Poor “Things”

I feel your judgmentLet’s consider “Things We Lost in the Fire” this way: You’re a studio head, and you want to buy yourself some awards.

You start out with talent that’s got built-in respectability. In this case, that’s producer Sam Mendes, whose “American Beauty” gave distributor DreamWorks its first Oscar for Best Picture, and stars Halle Berry and Benicio del Toro, honored for their performances in “Monster’s Ball” and “Traffic”, respectively.

And then you hand-pick a rising star to direct — in this case, Susanne Bier, whose “After the Wedding” was up for last year’s Best Foreign-Language Feature.

And then, certain that you’ve got a winning formula, you pat everyone on the head and let them go off and make their movie, instead of supervising them to make sure they’re all working towards the same goal.

Because, from the evidence on the screen, no one was communicating anything to anyone else at any point in this shoot.

This kind of pre-fabricated prestige picture was perfected by Harvey Weinstein’s Miramax Films about a decade ago, when they capitalized on the success of “The English Patient” by producing “Shakespeare in Love”, a romantic costume comedy featuring an all-star cast performing vaguely highbrow subject matter in a loose and accessible manner: Don’t worry about the accents; Gwynnie’s playing a dude!

Once “Shakespeare” took Best Picture, Harvey dedicated himself to making one of these movies every year, usually tapping Lasse Hallstrom to direct. This strategy produced “The Cider House Rules”, “Chocolat”, “The Shipping News” and “Casanova” — the latter picked up by Disney as the Weinsteins abandoned Miramax to set up their own imprint. Each one managed to address serious issues while pandering to the audience (and the Academy) by front-loading the picture with Oscar-winning actors and “relevant” storylines.

Well, except for “Casanova”, which tries to be a frothy comedy in the vein of “Shakespeare in Love” while paying lip service to feminism and the Enlightenment. In a movie about Casanova. Right.

Anyway. Someone at DreamWorks is clearly trying to follow the Weinstein formula, but the calculations are off; the movies aren’t accessible to anyone. “Road to Perdition” bore its stately production design like an impenetrable shield; “House of Sand and Fog” was an artfully lit mess of misery porn. And “Things We Lost in the Fire” is a movie made by Martians.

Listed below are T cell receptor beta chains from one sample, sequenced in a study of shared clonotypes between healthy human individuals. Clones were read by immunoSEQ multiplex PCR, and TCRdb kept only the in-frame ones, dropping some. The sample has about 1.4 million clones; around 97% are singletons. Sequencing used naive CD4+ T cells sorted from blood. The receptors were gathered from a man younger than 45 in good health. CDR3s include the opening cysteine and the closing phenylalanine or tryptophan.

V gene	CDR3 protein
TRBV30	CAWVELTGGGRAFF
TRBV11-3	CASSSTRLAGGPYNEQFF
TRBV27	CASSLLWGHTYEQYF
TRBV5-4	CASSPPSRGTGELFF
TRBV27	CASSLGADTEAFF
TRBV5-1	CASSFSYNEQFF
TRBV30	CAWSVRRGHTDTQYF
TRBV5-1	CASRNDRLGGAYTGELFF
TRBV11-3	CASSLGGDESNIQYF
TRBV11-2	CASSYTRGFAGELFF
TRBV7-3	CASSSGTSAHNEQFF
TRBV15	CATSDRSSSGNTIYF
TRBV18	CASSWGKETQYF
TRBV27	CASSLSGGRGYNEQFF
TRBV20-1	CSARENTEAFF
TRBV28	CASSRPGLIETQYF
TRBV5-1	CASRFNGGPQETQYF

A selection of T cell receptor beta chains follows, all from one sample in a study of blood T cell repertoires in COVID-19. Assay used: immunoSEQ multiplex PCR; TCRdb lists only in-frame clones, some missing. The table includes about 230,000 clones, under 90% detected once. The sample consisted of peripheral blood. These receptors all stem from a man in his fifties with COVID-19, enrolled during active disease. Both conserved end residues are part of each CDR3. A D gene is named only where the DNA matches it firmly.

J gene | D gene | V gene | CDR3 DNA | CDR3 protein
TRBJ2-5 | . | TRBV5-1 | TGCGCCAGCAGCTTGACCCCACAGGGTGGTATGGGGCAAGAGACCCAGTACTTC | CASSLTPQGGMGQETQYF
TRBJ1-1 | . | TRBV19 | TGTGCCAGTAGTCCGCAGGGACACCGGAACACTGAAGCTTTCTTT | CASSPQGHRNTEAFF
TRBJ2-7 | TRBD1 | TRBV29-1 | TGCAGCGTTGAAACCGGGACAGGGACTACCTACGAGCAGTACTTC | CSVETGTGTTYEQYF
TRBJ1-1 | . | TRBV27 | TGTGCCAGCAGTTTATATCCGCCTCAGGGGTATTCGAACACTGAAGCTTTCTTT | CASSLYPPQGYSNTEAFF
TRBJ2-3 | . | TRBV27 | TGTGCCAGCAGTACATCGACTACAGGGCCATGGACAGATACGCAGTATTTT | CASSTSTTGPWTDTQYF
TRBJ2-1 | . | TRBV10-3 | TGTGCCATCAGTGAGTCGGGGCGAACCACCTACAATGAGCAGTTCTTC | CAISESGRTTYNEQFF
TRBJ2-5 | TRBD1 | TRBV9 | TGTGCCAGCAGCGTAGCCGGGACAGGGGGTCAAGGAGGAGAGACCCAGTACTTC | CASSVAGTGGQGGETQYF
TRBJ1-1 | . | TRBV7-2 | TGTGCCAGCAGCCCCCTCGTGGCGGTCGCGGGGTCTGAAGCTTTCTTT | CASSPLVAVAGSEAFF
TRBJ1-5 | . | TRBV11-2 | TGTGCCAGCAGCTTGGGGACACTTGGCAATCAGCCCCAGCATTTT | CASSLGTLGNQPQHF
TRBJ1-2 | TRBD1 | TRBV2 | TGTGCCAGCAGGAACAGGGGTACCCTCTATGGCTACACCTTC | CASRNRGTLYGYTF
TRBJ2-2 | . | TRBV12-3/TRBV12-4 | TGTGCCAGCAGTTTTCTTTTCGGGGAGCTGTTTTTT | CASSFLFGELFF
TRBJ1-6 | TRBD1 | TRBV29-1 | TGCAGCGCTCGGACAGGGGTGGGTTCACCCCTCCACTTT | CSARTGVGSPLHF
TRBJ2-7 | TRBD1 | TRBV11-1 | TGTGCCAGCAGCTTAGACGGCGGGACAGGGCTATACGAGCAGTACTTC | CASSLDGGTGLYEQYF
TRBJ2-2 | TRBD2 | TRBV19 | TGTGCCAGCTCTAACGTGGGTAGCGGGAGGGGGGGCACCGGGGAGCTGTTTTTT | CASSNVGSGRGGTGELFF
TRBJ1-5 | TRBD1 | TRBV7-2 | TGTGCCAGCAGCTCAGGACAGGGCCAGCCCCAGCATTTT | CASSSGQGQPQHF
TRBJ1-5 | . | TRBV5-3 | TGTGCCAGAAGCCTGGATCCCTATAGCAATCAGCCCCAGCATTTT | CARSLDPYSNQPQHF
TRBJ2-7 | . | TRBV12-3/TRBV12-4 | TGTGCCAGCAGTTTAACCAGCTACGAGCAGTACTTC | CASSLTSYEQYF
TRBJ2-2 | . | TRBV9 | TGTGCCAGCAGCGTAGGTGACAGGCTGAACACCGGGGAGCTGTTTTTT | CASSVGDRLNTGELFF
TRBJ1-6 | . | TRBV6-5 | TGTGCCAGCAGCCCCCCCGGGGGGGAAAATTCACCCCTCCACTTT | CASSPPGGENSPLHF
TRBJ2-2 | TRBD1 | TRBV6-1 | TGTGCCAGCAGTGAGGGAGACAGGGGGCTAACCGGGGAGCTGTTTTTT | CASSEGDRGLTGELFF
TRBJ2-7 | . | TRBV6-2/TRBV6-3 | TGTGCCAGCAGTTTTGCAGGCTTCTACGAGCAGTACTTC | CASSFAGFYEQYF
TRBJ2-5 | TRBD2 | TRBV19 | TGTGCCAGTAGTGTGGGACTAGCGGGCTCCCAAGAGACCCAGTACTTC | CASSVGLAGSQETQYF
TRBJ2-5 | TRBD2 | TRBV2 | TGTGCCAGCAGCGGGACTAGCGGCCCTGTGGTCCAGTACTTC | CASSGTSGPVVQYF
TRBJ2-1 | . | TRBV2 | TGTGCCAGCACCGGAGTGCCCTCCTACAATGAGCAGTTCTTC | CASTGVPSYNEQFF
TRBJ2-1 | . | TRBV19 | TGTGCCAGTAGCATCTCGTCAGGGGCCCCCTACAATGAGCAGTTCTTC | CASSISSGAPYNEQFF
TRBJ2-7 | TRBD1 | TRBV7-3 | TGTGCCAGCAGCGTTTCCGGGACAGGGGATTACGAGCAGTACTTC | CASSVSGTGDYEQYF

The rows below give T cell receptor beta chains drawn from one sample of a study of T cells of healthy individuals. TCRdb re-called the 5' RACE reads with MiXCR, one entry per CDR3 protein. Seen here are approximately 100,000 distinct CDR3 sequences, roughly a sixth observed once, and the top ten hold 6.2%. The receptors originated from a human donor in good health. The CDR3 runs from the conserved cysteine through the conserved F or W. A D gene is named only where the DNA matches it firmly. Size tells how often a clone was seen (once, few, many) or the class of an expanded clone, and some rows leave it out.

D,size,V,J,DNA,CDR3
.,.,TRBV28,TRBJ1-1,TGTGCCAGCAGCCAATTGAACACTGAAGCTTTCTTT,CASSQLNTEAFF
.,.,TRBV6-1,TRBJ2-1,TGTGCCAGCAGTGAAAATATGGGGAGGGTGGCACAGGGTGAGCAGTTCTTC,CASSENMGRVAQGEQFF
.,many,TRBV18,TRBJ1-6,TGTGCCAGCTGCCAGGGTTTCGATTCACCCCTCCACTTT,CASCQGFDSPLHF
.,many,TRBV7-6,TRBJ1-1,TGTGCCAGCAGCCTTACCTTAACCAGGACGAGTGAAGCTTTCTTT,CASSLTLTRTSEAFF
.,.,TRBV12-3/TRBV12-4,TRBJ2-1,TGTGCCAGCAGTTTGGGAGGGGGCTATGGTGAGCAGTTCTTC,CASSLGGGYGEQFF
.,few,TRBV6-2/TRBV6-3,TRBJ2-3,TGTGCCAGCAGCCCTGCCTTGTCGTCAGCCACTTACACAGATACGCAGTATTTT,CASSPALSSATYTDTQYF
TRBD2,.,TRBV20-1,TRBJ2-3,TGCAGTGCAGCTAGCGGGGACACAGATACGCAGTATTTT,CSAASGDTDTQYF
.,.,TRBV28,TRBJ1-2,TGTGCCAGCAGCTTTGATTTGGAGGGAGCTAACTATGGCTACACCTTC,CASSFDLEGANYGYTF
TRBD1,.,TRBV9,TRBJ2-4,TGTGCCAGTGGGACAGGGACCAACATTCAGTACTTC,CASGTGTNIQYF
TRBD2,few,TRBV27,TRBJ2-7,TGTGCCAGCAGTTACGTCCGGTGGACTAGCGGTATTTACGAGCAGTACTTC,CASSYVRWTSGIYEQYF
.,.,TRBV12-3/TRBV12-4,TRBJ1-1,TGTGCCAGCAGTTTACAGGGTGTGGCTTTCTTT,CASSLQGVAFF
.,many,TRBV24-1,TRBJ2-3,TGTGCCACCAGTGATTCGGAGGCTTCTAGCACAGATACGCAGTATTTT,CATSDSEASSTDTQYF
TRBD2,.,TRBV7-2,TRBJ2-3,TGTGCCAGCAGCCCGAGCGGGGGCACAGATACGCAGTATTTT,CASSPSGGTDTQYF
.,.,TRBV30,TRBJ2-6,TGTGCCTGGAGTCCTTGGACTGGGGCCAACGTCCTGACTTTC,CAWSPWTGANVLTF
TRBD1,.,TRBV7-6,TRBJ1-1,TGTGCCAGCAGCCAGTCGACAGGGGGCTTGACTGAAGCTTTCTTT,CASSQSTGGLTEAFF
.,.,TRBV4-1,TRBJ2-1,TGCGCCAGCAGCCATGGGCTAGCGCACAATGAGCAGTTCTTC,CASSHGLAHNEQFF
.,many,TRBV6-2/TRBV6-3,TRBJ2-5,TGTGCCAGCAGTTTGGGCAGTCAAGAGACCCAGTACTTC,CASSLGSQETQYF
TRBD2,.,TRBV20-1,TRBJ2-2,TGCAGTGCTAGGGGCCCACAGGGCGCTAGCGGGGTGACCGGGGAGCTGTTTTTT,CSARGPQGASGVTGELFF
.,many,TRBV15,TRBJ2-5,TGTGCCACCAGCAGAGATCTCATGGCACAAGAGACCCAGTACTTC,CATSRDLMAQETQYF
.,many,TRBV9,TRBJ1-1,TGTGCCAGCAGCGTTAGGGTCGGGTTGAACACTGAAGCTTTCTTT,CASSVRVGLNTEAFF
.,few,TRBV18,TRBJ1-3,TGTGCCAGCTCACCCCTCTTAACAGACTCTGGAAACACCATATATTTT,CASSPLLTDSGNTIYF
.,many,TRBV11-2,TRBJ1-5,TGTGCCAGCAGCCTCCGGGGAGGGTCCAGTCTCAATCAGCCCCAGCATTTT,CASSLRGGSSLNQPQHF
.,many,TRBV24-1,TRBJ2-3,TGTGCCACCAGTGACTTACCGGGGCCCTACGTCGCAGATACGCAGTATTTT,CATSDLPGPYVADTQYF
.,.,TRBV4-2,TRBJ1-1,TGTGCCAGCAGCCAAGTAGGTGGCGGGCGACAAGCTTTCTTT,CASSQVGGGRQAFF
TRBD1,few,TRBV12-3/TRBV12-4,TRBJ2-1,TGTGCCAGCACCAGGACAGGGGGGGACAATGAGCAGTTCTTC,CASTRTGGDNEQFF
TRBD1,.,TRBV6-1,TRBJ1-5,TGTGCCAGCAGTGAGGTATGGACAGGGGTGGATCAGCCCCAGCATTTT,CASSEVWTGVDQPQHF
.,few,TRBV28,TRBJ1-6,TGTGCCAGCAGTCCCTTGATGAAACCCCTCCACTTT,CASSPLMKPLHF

I am not sure how Susanne Bier convinced Tom Stern to shoot the film entirely in extreme close-up — seriously, like 80% of the picture is eyes and foreheads — but the decision kills the film stone dead. The script is already austere and elliptical in that Art Movie way, but staging the whole movie as a portable sensory deprivation chamber sucks the last molecules of oxygen out of the frame. Trapped with the emptiness of the dialogue and the sparseness of the characterization, we’re snickering at the characters long before the big eyebrow-stroking scene.

The strategy is made all the weirder since Stern has shot Clint Eastwood’s last five pictures, and has demonstrated himself to be a deft and adaptive DP; “Million Dollar Baby” has an excellent sense of visual intimacy, and “Flags of Our Fathers” is nothing but wide shots. Clearly, he’s giving Bier precisely what she wants, and it destroys any chance the movie has at connecting with an audience.

Did no one at DreamWorks check in on the production? Did no one sit in on the dailies? Did Mendes use his considerable standing with the studio to protect his pet director? Did Bier go mad with power upon landing her first Hollywood contract? And, um, didn’t the actors have anything to say about the way they were being lit and shot? Surely Halle Berry has people for this sort of thing.

I’m gonna go out on a limb here and declare that “Things We Lost in the Fire” has absolutely no chance at scoring any Oscar nominations, unless the Academy is feeling particularly perverse and puts it up for Best Cinematography. Sadly, this will change nothing about DreamWorks’ prestige-picture strategy; someone will surely argue that the movie was just released at the wrong time, or mismarketed, or whatever. And after the failure of “Dreamgirls” to set the Oscars on fire, self-important melodrama must feel like a safe zone; it’s way cheaper to produce, and the poster art is far less complicated.

I’m still convinced that DreamWorks will eventually pick up Vadim Perelman’s horrendous “In Bloom”, because it covers the Big Serious Issue of school shootings in an unbearably pretentious fashion, and therefore must be Great Art.

Kill me now.